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The Raspberry Pi


Almost everyone has heard of the Raspberry Pi now, well if you pay any attention to the news you will have.

The Raspberry Pi is a tiny computer, the approximate size of a credit card, designed to teach basic computer science to kids in schools. It consists of a 700MHz ARM11 CPU, VideoCore IV GPU, 256Mb RAM, HDMI, Ethernet, USB, and most important of all, costs as little as £30 (inc. shipping costs).

The price is really what sells it, it’s a surprisingly versatile machine, and at £30 it’s pretty much the cheapest computer you’ll find. I had to have one of course.

I waited a very long time for my Raspberry Pi. Having first hearing about it in 2011, it took up to March 2012 for it to be announced for sale. I got up at around 6:00AM, and attempted to purchase but it failed horribly. The demand was too large, and the websites were down throughout most of the day. Eventually in the evening I managed to register my interest for one, and proceeded to wait. It took until May for me to finally be able to order my Raspberry Pi, and then I had to wait another 5 weeks for it to arrive. Now June, it finally arrived on my doorstep.


For essentially a bare board, the device was well packaged and came with some nice informative materials:

Booting up

Having not received my new SD card (an 8GB Transcend Class 10), I put off properly testing the device, instead giving the Debian image a spin on a spare 2GB unbranded MicroSD. I was very surprised by its speed. It’s by no means fast, I feel it’s even slower than my old Pentium III, but it did fairly well, although I did come in with low expectations of its performance. Considering the X Window System wasn’t using GPU acceleration too and using a framebuffer instead, it wasn't that horrible.

When I finally received my new SD card (the next day), I wrote Arch Linux ARM (my preferred Linux distribution) to it. You can get all of these images from the Raspberry Pi website. It booted up surprisingly fast and I then configured the typical configuration files (rc.conf, locale.gen, hosts, resolv.conf – see the beginner’s guide here), set up a new user, changed the root password, installed and configured sudo, and updated the entire system. This took a fairly long time, and when it was finished I installed the X Window System, LXDE, and some relatively light apps.

I recommend you read the Arch Linux news before updating, I know that I at least had to be careful updating the filesystem package.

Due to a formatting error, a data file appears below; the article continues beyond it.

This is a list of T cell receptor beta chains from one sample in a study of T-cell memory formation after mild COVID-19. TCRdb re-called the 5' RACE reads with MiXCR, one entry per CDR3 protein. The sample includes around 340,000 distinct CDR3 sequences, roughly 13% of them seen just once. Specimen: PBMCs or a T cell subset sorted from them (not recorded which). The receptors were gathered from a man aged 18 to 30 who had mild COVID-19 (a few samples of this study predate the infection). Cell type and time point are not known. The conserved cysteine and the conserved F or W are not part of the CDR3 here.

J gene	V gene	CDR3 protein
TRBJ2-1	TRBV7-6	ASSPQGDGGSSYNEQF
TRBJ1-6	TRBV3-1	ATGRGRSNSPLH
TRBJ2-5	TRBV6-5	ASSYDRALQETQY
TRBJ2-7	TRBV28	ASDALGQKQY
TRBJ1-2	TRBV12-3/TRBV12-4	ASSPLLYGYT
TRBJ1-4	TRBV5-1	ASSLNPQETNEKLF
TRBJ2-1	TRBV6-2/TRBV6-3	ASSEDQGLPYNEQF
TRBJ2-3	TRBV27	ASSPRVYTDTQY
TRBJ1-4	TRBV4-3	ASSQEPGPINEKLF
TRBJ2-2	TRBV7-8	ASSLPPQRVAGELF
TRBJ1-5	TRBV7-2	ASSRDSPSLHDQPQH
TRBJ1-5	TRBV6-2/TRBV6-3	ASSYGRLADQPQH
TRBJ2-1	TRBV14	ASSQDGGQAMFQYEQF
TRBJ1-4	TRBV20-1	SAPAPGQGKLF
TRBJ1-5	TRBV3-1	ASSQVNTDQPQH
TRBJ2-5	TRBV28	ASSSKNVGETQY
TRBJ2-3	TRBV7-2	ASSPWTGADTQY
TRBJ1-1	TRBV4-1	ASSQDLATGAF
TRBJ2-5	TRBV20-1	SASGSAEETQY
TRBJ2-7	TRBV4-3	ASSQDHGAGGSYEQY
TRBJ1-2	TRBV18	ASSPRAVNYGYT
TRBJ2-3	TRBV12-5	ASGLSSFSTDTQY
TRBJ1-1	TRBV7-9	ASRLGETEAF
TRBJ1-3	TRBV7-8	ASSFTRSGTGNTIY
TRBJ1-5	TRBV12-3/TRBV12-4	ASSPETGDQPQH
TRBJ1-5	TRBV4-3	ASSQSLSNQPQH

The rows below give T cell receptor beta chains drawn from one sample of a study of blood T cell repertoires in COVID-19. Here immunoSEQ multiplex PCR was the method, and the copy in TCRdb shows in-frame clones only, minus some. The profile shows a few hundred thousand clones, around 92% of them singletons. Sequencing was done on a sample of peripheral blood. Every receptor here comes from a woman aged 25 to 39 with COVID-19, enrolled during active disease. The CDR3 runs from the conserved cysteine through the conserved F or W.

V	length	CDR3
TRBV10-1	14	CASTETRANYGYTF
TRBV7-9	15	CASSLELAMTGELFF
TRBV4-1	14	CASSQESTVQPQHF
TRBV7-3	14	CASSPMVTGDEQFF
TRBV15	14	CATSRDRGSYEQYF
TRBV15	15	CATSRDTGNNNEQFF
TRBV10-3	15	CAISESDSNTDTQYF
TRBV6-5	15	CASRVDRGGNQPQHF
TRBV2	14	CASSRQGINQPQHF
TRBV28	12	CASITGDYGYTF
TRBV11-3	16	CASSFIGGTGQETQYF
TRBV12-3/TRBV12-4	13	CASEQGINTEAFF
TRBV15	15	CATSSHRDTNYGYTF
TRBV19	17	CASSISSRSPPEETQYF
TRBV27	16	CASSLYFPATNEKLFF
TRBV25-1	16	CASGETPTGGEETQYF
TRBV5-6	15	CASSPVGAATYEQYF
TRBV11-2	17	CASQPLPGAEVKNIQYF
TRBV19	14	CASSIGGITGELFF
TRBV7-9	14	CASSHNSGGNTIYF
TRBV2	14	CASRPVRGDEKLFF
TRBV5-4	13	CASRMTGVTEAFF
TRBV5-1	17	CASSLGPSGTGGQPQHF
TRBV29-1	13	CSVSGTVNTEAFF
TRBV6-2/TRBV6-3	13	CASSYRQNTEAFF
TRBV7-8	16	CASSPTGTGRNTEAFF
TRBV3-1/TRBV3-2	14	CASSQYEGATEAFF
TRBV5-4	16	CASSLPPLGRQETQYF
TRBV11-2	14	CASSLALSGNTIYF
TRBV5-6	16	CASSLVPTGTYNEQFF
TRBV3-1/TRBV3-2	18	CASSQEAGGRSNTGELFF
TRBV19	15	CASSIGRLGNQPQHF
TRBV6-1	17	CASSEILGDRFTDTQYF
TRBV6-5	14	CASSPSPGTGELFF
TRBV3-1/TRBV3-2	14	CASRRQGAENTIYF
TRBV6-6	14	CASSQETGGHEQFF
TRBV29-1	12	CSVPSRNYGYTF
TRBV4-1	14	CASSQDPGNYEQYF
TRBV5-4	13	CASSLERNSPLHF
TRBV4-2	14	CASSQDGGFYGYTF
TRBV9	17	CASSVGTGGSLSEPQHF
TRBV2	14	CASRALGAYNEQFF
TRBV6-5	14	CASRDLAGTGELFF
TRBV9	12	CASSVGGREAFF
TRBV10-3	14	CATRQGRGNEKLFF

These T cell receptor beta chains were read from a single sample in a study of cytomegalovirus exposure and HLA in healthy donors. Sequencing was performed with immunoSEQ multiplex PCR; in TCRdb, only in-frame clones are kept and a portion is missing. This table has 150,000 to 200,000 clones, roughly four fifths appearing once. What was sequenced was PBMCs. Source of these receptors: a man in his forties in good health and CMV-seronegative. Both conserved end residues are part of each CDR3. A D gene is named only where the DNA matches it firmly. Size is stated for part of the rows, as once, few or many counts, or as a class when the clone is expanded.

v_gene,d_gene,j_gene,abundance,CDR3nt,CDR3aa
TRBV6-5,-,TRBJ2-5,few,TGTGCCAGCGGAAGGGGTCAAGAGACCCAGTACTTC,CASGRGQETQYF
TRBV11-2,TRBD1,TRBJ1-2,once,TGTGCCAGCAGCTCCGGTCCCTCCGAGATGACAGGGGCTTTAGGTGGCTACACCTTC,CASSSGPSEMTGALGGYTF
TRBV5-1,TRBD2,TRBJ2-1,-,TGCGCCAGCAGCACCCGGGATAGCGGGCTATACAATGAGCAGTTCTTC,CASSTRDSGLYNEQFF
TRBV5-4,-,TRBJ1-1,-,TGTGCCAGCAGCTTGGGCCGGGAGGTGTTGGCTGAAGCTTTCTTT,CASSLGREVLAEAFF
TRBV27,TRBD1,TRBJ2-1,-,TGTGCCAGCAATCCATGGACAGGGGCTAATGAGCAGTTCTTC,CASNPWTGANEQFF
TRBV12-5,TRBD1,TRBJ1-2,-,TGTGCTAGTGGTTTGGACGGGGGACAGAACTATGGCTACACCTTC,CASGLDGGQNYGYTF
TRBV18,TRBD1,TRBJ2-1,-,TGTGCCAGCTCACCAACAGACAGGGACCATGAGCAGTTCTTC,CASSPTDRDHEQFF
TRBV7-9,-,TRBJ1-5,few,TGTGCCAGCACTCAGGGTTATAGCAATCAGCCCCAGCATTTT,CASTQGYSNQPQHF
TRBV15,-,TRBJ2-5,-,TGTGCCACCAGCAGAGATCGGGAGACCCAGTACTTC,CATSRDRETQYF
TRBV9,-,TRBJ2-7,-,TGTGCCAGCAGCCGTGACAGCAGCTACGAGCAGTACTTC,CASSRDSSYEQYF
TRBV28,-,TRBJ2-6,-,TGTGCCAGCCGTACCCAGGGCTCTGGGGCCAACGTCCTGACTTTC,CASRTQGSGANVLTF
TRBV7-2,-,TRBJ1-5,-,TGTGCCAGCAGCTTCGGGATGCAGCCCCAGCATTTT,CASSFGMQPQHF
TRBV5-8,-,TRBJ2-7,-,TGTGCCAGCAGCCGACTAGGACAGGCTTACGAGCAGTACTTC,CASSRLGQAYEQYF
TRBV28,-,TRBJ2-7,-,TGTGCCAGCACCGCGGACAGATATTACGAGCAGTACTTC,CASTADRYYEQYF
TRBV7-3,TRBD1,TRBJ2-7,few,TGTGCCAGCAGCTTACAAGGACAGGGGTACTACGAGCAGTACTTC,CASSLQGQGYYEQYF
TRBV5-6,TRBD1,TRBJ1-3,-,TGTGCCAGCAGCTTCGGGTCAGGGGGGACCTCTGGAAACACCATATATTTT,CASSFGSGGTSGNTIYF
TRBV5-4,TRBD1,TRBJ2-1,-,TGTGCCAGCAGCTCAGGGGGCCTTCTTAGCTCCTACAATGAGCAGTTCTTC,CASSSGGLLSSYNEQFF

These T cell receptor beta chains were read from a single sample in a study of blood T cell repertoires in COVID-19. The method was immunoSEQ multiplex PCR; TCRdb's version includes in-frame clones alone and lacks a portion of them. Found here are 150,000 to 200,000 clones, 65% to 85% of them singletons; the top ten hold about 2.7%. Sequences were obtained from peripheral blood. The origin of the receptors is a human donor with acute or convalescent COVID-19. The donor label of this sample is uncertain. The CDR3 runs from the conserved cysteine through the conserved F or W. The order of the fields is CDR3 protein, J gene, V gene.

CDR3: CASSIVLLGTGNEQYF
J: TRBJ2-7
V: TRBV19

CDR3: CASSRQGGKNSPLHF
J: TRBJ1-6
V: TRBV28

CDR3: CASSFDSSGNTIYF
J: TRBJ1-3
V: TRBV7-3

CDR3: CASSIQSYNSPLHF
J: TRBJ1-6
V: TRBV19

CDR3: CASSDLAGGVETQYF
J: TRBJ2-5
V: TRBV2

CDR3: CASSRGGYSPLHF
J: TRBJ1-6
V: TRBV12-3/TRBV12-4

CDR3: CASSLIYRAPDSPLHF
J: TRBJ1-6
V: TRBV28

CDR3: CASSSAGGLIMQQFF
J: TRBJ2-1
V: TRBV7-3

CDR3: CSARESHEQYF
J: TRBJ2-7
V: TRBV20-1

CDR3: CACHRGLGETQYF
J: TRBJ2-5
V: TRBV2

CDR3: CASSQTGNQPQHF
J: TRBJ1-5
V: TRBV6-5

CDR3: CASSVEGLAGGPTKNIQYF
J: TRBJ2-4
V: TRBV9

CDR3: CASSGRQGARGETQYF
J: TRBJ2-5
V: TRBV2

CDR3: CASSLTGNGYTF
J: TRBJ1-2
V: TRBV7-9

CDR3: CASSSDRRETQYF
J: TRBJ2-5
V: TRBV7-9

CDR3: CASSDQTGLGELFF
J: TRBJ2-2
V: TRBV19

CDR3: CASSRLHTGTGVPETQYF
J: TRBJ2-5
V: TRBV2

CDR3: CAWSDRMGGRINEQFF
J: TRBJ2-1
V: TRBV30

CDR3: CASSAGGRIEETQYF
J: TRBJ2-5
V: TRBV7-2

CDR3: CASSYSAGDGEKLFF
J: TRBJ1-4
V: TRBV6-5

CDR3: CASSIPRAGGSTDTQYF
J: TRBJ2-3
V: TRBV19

Using Arch Linux was a fairly similar experience to the Debian image, performance wasn't great, nor did I expect it to be. The only problems I encountered were an occasionally freezing mouse (I don’t know if this is a problem with the fact it is a wireless and thus more power hungry mouse, or the framebuffer being slow to keep up, or something else entirely) and also X crashing the entire system when being exited. Fortunately I won’t be using this as a desktop much, at least not directly.

The Raspberry Pi with everything connected

Improving performance

Arch Linux was just noticeably slower than Debian. As it turns out, Arch Linux has a different memory split to Debian, the 256Mb RAM was split evenly between the GPU and the CPU. Because I did not intend to use the GPU much at all, besides occasional desktop use, I changed the split to 32Mb memory for the GPU, and 224Mb memory for the CPU with this command:

$ sudo cp /boot/arm224_start.elf /boot/start.elf

And then rebooted.

Additionally the resolution wasn’t correct for my monitor, which meant adjusting the hdmi_mode value in /boot/config.txt to 16, which is 1080p at 60Hz. Other values for other resolutions are listed here. Note my config.txt also contains disable_overscan=1.

With that sorted, I then turned to using my Raspberry Pi remotely.


SSH was already pre-installed and configured on the Raspberry Pi. Still, I followed instructions at the Arch Linux Wiki, and made some adjustments to the configuration, including enabling only Protocol 2, only allowing my user to log in, and disabling root login. I also changed the port to not use the default port 22.

With that set, I logged in from my Windows desktop using PuTTY, and continued from there.